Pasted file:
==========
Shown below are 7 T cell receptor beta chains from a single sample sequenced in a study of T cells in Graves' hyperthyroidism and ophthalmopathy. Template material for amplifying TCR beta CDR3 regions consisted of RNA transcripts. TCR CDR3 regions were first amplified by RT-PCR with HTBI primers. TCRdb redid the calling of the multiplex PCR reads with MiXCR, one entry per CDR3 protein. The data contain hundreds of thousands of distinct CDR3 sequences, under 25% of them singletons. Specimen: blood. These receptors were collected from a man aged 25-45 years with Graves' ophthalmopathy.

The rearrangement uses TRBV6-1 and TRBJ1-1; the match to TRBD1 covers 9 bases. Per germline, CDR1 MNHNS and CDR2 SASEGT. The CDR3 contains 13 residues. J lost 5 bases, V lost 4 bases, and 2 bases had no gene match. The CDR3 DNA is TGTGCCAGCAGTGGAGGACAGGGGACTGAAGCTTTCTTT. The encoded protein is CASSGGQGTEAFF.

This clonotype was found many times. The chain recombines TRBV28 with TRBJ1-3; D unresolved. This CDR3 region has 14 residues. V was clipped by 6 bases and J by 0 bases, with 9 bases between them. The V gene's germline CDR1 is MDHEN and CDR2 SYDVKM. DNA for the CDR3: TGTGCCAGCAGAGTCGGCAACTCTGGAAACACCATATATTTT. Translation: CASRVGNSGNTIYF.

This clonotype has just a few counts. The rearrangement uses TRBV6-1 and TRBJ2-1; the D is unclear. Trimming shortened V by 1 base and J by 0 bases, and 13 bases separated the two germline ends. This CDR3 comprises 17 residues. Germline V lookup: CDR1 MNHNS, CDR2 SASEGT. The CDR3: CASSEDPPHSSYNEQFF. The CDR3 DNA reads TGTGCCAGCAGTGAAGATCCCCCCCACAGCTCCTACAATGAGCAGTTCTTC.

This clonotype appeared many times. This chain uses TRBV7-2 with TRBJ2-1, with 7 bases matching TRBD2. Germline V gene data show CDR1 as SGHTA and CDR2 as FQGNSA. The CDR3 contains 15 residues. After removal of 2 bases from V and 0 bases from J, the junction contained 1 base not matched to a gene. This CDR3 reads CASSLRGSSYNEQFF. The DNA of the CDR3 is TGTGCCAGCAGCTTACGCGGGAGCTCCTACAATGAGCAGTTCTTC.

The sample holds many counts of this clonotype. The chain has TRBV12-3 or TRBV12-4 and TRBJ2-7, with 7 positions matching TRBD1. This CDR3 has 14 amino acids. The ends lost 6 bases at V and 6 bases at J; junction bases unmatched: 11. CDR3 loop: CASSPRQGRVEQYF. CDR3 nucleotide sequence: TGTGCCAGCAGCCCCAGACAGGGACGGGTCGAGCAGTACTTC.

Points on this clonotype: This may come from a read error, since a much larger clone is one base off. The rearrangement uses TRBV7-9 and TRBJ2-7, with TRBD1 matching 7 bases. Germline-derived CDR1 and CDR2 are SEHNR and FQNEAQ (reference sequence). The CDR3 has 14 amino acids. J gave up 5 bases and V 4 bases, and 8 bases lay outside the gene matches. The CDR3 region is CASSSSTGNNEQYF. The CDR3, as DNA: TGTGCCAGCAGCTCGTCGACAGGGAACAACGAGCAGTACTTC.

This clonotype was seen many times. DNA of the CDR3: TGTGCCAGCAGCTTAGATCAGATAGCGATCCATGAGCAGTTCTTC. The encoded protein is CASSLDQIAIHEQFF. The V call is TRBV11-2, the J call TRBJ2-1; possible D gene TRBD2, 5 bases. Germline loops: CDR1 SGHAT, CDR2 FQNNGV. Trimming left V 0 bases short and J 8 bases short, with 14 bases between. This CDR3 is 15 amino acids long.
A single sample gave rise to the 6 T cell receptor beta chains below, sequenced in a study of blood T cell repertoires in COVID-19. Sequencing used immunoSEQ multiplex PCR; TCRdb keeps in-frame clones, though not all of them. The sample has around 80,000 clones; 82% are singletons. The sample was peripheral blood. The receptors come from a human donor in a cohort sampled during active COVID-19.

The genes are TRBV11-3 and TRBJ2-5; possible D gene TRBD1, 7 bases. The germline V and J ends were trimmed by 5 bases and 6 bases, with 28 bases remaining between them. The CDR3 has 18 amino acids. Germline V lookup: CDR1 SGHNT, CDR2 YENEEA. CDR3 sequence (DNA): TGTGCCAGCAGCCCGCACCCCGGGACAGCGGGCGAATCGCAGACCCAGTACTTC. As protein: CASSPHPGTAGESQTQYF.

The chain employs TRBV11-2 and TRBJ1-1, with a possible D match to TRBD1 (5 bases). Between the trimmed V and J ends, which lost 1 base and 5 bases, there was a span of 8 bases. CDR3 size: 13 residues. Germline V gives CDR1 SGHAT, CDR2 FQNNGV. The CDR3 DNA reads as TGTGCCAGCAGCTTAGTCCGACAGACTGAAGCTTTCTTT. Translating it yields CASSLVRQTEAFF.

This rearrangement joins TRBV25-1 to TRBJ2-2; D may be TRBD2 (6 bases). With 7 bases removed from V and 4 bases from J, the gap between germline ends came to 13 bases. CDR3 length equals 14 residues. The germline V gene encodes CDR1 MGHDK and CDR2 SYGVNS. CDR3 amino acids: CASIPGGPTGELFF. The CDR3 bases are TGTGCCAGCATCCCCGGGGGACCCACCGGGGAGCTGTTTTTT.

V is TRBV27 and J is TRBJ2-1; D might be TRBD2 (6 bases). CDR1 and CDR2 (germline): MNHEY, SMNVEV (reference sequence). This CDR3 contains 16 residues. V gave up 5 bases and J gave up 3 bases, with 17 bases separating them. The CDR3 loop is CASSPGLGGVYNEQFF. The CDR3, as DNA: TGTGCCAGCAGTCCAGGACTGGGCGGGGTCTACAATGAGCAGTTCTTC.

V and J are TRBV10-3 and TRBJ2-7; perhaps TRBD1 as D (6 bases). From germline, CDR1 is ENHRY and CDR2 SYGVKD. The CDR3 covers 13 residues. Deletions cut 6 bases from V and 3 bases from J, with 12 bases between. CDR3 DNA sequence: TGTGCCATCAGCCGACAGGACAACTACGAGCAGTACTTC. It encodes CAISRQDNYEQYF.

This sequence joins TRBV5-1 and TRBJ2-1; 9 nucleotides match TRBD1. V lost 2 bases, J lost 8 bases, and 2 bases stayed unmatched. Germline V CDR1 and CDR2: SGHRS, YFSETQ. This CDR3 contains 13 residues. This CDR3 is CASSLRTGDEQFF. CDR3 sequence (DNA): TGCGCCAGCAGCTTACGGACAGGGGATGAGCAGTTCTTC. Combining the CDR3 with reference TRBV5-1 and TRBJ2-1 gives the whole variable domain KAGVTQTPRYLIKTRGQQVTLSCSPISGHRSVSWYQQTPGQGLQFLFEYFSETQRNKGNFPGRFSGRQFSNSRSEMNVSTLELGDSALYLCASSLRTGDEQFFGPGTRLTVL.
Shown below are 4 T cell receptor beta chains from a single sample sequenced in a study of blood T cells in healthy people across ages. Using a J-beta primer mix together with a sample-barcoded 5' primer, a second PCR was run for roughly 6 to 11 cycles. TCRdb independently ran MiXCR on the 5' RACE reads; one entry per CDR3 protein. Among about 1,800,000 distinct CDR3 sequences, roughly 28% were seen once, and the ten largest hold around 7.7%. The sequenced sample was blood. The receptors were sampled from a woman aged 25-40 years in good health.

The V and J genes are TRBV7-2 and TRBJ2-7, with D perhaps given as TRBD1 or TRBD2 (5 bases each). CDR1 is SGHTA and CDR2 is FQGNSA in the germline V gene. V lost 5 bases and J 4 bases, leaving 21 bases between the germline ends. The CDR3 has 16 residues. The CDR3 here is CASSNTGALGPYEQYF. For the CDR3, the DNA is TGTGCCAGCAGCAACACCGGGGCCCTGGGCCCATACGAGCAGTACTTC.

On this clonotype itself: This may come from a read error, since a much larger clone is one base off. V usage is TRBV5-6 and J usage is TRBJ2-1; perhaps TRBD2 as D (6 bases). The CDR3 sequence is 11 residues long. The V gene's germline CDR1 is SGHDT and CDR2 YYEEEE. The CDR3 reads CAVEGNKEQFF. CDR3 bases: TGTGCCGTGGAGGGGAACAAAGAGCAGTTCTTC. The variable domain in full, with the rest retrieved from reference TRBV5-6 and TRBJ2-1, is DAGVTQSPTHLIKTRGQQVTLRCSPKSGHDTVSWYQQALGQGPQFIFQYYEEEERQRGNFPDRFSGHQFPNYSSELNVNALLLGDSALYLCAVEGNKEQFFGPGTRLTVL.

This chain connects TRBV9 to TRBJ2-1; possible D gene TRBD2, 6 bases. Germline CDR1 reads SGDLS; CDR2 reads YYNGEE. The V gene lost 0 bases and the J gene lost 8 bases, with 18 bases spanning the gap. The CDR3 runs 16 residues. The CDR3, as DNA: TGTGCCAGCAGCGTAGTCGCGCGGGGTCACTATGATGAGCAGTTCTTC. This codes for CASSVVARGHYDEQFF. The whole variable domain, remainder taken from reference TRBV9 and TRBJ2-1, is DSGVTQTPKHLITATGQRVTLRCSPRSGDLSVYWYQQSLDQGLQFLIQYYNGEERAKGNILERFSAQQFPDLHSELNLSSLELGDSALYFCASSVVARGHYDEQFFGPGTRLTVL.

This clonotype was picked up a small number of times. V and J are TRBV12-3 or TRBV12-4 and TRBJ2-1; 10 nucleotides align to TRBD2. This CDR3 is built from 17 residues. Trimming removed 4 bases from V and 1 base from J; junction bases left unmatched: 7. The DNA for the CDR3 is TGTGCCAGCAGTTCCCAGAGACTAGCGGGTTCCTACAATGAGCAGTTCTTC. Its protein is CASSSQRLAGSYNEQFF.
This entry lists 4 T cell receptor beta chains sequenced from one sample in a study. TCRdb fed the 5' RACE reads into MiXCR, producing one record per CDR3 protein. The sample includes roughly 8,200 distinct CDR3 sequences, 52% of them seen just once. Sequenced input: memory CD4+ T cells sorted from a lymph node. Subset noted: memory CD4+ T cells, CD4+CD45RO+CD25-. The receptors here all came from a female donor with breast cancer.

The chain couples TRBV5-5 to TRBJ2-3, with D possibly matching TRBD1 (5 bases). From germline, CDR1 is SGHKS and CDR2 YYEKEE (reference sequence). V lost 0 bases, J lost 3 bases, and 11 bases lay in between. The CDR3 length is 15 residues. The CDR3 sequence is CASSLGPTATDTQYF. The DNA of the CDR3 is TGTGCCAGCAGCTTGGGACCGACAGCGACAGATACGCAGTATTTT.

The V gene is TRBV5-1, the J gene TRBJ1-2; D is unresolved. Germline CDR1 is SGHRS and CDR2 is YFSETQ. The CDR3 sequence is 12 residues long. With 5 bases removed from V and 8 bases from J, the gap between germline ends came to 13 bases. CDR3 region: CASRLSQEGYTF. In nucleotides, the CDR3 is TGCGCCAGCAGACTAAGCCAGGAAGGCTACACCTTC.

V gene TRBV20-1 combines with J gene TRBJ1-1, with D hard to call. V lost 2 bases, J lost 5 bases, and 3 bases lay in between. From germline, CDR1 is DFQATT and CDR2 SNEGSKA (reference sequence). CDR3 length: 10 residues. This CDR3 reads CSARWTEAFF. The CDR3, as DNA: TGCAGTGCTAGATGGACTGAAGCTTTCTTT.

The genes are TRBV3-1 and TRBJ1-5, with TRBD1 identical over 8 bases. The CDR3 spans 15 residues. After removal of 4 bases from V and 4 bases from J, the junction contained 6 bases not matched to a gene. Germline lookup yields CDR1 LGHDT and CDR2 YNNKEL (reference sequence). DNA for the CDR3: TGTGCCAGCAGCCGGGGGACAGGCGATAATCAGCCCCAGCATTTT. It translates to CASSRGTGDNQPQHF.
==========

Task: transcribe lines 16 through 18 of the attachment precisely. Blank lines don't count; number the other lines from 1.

Shown below are 4 T cell receptor beta chains from a single sample sequenced in a study of blood T cells in healthy people across ages. Using a J-beta primer mix together with a sample-barcoded 5' primer, a second PCR was run for roughly 6 to 11 cycles. TCRdb independently ran MiXCR on the 5' RACE reads; one entry per CDR3 protein. Among about 1,800,000 distinct CDR3 sequences, roughly 28% were seen once, and the ten largest hold around 7.7%. The sequenced sample was blood. The receptors were sampled from a woman aged 25-40 years in good health.

The V and J genes are TRBV7-2 and TRBJ2-7, with D perhaps given as TRBD1 or TRBD2 (5 bases each). CDR1 is SGHTA and CDR2 is FQGNSA in the germline V gene. V lost 5 bases and J 4 bases, leaving 21 bases between the germline ends. The CDR3 has 16 residues. The CDR3 here is CASSNTGALGPYEQYF. For the CDR3, the DNA is TGTGCCAGCAGCAACACCGGGGCCCTGGGCCCATACGAGCAGTACTTC.

On this clonotype itself: This may come from a read error, since a much larger clone is one base off. V usage is TRBV5-6 and J usage is TRBJ2-1; perhaps TRBD2 as D (6 bases). The CDR3 sequence is 11 residues long. The V gene's germline CDR1 is SGHDT and CDR2 YYEEEE. The CDR3 reads CAVEGNKEQFF. CDR3 bases: TGTGCCGTGGAGGGGAACAAAGAGCAGTTCTTC. The variable domain in full, with the rest retrieved from reference TRBV5-6 and TRBJ2-1, is DAGVTQSPTHLIKTRGQQVTLRCSPKSGHDTVSWYQQALGQGPQFIFQYYEEEERQRGNFPDRFSGHQFPNYSSELNVNALLLGDSALYLCAVEGNKEQFFGPGTRLTVL.